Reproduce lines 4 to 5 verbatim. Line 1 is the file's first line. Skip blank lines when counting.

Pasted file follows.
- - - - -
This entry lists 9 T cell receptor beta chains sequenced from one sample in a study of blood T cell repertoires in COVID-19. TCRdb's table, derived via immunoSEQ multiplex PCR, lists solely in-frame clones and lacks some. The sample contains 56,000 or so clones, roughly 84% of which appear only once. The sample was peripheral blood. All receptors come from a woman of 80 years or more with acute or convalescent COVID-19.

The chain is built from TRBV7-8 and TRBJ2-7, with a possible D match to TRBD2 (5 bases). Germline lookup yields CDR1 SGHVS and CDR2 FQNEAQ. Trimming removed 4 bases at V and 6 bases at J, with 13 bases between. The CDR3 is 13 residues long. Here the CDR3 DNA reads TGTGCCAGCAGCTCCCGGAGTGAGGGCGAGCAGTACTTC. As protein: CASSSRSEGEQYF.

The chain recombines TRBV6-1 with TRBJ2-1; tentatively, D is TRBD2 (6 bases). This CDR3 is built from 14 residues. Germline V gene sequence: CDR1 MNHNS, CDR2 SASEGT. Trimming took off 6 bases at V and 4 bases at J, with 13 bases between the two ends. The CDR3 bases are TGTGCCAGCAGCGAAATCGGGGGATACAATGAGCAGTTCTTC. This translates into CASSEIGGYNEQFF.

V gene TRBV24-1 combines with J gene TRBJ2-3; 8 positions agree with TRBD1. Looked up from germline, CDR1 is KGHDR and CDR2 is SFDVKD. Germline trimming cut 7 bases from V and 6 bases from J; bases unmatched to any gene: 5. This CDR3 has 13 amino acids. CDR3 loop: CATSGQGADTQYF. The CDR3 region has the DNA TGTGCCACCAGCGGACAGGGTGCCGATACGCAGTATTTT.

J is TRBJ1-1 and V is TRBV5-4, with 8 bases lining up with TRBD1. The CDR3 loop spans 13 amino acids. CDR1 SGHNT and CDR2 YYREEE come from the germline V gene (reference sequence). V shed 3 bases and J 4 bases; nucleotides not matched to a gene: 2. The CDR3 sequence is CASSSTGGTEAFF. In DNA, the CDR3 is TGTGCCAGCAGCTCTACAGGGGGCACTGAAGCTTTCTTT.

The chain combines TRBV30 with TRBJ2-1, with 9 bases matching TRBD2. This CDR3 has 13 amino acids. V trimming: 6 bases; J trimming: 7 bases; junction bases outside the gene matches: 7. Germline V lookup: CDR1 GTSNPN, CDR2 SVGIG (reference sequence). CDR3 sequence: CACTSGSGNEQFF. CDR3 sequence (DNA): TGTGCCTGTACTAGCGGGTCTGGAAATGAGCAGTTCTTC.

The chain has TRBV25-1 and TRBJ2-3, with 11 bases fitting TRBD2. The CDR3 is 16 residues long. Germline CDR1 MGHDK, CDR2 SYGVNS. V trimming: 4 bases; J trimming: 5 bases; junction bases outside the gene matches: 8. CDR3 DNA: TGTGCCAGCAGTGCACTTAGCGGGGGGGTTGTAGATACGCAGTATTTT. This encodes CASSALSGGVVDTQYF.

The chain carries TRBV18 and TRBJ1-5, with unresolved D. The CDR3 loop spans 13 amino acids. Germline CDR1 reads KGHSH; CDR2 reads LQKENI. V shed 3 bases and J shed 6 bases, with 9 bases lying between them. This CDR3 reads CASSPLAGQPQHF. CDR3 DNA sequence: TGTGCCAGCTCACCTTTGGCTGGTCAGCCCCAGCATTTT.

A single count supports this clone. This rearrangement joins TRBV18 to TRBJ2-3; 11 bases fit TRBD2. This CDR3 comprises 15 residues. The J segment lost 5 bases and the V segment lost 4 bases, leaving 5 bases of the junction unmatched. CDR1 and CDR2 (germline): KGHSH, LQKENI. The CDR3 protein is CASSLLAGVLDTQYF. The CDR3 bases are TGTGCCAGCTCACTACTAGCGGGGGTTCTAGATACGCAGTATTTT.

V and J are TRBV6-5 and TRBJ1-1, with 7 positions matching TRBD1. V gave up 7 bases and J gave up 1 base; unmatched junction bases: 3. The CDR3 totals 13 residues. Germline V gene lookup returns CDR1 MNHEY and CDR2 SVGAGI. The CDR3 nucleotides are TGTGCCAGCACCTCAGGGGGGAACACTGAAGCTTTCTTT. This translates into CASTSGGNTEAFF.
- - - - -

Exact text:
V gene TRBV24-1 combines with J gene TRBJ2-3; 8 positions agree with TRBD1. Looked up from germline, CDR1 is KGHDR and CDR2 is SFDVKD. Germline trimming cut 7 bases from V and 6 bases from J; bases unmatched to any gene: 5. This CDR3 has 13 amino acids. CDR3 loop: CATSGQGADTQYF. The CDR3 region has the DNA TGTGCCACCAGCGGACAGGGTGCCGATACGCAGTATTTT.

J is TRBJ1-1 and V is TRBV5-4, with 8 bases lining up with TRBD1. The CDR3 loop spans 13 amino acids. CDR1 SGHNT and CDR2 YYREEE come from the germline V gene (reference sequence). V shed 3 bases and J 4 bases; nucleotides not matched to a gene: 2. The CDR3 sequence is CASSSTGGTEAFF. In DNA, the CDR3 is TGTGCCAGCAGCTCTACAGGGGGCACTGAAGCTTTCTTT.